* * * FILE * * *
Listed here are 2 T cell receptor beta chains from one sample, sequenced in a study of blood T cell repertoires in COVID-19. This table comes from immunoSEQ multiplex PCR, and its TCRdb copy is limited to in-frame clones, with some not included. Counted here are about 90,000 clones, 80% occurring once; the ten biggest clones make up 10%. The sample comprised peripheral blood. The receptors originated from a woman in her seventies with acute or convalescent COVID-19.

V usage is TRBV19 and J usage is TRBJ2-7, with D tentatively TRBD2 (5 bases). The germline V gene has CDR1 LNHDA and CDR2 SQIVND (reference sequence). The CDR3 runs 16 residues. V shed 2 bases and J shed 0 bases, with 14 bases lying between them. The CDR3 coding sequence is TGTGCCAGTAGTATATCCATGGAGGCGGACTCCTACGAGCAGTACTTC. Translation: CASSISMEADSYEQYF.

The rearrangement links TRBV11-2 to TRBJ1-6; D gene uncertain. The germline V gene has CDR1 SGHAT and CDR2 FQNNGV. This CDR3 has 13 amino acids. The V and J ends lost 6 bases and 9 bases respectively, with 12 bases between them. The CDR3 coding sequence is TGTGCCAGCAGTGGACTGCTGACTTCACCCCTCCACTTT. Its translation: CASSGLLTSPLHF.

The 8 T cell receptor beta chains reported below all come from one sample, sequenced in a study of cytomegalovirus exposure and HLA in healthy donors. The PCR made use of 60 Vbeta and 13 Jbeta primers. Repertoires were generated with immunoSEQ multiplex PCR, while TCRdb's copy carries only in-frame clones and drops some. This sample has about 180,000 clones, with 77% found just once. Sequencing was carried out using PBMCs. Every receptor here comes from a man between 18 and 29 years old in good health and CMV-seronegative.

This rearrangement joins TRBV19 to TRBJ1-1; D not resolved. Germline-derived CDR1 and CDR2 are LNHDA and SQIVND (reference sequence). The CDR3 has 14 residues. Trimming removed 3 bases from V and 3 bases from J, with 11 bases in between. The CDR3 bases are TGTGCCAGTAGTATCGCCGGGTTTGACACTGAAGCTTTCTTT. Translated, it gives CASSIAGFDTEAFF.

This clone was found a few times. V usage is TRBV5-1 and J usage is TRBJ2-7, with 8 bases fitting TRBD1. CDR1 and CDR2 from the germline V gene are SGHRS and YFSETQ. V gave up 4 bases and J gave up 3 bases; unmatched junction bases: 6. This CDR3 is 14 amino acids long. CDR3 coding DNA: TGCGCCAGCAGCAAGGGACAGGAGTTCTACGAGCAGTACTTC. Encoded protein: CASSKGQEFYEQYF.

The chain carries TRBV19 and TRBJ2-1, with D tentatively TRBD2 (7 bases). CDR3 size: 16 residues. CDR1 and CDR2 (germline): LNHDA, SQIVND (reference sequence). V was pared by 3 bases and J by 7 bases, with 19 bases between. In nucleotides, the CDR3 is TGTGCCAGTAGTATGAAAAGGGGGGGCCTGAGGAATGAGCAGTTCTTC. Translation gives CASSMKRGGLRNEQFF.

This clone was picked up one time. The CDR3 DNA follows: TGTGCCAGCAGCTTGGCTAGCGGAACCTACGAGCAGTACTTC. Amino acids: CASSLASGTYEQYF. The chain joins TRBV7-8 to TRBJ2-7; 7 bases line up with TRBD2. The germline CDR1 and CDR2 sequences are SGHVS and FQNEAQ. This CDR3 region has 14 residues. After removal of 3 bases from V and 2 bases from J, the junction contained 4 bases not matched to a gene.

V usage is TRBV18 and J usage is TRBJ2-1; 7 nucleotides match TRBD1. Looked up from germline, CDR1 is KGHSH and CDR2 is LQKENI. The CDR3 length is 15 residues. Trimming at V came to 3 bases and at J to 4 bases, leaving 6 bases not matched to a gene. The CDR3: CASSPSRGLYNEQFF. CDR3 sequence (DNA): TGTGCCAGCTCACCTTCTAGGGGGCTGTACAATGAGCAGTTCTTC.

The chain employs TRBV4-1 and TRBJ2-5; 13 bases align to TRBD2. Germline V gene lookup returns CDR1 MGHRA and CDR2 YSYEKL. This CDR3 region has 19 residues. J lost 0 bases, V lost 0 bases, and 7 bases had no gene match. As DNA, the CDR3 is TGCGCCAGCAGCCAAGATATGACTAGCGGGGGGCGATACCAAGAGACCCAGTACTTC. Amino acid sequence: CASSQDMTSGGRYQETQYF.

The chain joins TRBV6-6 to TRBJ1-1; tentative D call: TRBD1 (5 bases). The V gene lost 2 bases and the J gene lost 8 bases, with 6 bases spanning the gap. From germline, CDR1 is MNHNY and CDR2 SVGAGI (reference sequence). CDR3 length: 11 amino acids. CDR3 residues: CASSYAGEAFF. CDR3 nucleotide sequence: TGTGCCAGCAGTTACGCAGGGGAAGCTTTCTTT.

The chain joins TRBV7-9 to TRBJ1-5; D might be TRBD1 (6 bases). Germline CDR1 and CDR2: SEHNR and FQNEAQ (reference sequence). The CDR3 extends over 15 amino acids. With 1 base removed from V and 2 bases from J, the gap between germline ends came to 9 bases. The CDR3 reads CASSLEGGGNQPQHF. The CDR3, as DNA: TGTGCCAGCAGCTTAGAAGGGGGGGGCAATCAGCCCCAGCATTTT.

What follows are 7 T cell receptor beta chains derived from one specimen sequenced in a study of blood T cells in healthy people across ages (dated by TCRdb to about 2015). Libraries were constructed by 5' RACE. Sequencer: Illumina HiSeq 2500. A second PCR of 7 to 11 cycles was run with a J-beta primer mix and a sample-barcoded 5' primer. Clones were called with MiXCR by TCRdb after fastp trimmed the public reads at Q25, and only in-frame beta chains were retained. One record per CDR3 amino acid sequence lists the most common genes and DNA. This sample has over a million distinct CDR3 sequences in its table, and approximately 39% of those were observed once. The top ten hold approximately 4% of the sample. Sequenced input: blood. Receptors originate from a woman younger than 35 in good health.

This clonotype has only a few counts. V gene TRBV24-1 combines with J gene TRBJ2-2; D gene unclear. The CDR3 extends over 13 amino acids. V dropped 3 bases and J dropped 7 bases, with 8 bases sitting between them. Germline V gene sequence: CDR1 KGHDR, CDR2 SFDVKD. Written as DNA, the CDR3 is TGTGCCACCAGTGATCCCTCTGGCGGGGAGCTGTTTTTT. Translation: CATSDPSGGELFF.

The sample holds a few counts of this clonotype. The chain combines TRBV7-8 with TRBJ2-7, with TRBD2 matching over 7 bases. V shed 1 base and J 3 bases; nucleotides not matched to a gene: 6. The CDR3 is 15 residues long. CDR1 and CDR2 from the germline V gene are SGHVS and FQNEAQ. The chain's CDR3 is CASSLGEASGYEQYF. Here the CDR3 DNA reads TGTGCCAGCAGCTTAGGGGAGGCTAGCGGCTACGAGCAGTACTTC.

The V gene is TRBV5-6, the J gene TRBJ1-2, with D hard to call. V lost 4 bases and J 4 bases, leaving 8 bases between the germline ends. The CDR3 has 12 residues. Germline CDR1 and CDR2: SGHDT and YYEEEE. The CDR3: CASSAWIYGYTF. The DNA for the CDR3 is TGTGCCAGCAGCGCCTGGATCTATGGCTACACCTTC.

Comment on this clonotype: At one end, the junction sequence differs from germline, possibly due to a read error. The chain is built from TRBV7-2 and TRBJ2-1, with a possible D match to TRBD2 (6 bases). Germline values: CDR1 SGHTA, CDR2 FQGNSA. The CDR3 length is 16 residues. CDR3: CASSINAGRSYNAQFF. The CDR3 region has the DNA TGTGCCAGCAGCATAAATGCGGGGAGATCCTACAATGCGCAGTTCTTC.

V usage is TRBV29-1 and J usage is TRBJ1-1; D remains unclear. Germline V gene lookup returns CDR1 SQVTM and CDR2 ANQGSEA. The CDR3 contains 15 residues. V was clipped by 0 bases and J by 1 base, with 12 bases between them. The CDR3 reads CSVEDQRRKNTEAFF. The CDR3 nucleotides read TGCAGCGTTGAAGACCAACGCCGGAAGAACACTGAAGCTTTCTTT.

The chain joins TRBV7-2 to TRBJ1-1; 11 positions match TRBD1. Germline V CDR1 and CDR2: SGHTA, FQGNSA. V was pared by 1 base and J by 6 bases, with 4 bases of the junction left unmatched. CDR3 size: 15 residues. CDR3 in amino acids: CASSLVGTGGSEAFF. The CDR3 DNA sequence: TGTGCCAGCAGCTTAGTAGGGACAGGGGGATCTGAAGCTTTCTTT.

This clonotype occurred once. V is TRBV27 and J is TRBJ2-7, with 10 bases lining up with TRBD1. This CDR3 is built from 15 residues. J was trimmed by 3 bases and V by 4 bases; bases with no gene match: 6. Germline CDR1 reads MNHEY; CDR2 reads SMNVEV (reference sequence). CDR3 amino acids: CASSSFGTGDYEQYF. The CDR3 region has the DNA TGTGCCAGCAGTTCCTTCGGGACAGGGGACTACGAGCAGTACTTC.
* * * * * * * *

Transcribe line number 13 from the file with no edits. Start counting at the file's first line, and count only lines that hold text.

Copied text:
What follows are 7 T cell receptor beta chains derived from one specimen sequenced in a study of blood T cells in healthy people across ages (dated by TCRdb to about 2015). Libraries were constructed by 5' RACE. Sequencer: Illumina HiSeq 2500. A second PCR of 7 to 11 cycles was run with a J-beta primer mix and a sample-barcoded 5' primer. Clones were called with MiXCR by TCRdb after fastp trimmed the public reads at Q25, and only in-frame beta chains were retained. One record per CDR3 amino acid sequence lists the most common genes and DNA. This sample has over a million distinct CDR3 sequences in its table, and approximately 39% of those were observed once. The top ten hold approximately 4% of the sample. Sequenced input: blood. Receptors originate from a woman younger than 35 in good health.